When we remember the 2000 presidential election, what will we think of first? Will it be that only around 50% of the voting age public participated or will it be the Florida citizens who claimed they were disfranchised? Although voter turnout is an important issue facing the nation and us the electorate, a larger issue is the democratic nature of the process.
Currently, our election system is plagued by inconsistencies among states’ election procedures as well as system bias within election procedures themselves. Voter registration requirements and deadlines make political participation a two-stage process in which citizens must reach the motivation threshold approximately a month prior to Election Day. Standard Election Day procedures rely on citizens’ abilities to find time to travel to the polls and vote as well as to understand their voting ballots and the issues. The system requires citizens to take the initiative. Initiative requires time, money, and education–resources not readily available to the stereotypical nonvoter. Hence, the cost of voting has become too high.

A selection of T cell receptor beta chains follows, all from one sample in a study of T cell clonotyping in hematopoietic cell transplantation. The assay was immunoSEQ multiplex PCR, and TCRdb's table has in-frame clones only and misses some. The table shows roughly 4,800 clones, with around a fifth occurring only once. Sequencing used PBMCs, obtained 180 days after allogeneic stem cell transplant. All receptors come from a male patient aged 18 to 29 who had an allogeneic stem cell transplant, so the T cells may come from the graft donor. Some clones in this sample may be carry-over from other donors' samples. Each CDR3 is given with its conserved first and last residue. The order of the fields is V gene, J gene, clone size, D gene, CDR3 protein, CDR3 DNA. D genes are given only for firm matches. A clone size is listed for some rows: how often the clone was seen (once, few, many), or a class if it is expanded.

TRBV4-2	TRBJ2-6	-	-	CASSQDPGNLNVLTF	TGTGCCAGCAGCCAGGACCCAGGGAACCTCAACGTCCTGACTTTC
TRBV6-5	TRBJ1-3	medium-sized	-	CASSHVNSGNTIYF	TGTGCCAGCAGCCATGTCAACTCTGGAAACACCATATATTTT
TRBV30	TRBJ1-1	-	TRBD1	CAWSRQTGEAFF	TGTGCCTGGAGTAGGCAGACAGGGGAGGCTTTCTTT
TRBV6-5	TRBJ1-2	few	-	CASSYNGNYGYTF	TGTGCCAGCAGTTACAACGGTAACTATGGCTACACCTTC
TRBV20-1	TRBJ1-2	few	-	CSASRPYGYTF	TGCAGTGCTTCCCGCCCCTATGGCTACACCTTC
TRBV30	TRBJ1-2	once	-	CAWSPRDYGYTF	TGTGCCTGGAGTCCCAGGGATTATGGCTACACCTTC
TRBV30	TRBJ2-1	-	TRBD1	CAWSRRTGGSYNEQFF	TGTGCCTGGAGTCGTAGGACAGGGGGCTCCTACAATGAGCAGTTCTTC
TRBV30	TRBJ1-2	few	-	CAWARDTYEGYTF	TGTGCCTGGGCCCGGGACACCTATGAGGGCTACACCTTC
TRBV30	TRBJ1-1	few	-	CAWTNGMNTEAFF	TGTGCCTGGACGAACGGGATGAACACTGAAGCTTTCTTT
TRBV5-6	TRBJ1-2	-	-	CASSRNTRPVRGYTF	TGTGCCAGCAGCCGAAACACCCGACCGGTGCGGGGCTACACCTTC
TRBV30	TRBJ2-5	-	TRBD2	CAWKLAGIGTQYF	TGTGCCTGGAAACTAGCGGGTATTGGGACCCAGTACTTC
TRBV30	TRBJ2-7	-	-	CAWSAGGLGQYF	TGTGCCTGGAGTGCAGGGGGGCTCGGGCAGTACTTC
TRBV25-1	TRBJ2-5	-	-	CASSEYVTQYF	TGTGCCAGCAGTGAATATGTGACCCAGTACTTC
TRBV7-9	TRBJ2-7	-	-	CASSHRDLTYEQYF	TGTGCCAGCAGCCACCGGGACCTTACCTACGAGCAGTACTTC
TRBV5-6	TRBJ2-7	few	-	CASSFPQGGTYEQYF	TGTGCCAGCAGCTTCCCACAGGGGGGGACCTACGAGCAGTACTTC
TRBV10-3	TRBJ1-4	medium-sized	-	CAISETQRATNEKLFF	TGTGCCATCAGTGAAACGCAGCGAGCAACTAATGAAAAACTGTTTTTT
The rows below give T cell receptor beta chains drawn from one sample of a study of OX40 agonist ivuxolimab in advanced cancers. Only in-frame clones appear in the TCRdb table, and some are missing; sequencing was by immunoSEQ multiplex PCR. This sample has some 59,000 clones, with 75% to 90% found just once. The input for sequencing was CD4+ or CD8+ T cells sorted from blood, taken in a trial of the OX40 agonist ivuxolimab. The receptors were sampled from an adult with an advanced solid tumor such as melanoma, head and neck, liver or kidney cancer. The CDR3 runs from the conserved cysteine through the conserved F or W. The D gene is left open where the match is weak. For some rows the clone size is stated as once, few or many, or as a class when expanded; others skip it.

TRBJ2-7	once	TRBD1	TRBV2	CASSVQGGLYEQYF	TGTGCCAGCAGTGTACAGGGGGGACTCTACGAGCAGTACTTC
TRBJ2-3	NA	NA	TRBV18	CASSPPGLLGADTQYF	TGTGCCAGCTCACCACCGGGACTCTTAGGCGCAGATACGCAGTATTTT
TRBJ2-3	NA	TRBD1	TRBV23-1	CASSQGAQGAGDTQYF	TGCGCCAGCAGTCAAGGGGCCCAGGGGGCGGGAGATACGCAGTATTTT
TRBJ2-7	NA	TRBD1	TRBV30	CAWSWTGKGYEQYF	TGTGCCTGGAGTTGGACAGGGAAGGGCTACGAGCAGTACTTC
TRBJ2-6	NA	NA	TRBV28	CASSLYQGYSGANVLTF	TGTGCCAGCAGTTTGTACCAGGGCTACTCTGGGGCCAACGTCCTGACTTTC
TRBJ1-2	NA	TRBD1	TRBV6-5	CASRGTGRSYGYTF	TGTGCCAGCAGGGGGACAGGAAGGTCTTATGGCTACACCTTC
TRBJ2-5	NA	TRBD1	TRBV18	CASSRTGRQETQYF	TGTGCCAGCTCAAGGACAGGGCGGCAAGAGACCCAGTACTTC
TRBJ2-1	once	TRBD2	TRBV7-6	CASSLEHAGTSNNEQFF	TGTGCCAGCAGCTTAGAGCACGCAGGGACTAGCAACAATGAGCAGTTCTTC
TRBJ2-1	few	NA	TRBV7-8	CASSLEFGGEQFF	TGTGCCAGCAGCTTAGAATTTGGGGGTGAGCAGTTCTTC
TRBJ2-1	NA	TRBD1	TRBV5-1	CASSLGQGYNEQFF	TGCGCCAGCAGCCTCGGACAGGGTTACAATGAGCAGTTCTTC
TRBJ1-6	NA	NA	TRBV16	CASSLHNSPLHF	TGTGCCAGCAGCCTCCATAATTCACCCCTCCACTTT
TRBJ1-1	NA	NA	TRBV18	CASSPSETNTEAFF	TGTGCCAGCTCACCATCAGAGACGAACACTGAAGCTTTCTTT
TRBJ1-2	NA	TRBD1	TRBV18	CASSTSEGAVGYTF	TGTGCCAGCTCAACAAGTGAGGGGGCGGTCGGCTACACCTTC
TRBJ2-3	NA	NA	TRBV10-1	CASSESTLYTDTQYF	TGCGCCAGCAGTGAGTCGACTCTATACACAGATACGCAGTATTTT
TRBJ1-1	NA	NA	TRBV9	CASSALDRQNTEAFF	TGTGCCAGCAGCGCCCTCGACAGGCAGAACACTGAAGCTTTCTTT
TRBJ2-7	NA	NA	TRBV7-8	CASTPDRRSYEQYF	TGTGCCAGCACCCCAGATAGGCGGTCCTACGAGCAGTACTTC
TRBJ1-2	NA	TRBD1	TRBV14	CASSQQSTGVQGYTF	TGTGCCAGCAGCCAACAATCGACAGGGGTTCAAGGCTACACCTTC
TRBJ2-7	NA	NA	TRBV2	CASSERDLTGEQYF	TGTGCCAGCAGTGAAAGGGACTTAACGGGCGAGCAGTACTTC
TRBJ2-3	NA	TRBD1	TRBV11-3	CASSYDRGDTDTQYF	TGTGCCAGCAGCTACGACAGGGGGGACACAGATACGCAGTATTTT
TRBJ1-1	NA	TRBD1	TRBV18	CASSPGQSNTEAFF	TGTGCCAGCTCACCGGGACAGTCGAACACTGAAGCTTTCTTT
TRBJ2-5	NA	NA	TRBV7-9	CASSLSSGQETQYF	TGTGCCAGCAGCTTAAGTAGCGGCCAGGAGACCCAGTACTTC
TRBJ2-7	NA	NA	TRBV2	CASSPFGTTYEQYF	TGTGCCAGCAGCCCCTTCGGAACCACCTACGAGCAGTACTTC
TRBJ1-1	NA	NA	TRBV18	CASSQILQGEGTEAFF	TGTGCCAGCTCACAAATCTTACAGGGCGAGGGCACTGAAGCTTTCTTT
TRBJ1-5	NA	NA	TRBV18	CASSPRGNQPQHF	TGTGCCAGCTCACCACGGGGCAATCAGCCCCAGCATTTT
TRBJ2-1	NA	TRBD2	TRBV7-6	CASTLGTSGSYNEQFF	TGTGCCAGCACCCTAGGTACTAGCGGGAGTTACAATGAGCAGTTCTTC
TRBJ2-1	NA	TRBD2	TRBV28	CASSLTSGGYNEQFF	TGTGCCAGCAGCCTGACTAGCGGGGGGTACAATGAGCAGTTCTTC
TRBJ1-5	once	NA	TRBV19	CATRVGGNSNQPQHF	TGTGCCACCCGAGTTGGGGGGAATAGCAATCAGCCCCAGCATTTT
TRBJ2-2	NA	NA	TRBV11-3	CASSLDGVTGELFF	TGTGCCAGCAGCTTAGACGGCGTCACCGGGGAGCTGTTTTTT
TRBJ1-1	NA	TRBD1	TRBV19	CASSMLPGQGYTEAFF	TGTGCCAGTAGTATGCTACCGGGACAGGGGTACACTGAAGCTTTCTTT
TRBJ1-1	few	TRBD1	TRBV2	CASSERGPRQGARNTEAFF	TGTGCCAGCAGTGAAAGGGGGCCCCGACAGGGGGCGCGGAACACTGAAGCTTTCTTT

In order to preserve our nation’s commitment to democracy and equality, Congress must mandate uniform national election procedures for all states to abide. These uniform standards should include automatic Election Day registration as well as uniform methods of voting: poll site voting, voting-by-mail, televoting, and online voting. By increasing opportunities and decreasing costs, the election system becomes more accessible and practical for all citizens regardless of their socio-demographics, and in turn, makes the process more true to its democratic roots.
Melissa Bradley, ’01 Holyoke, CO
Major: Political Science and Communications
Sponsor: Craig Allin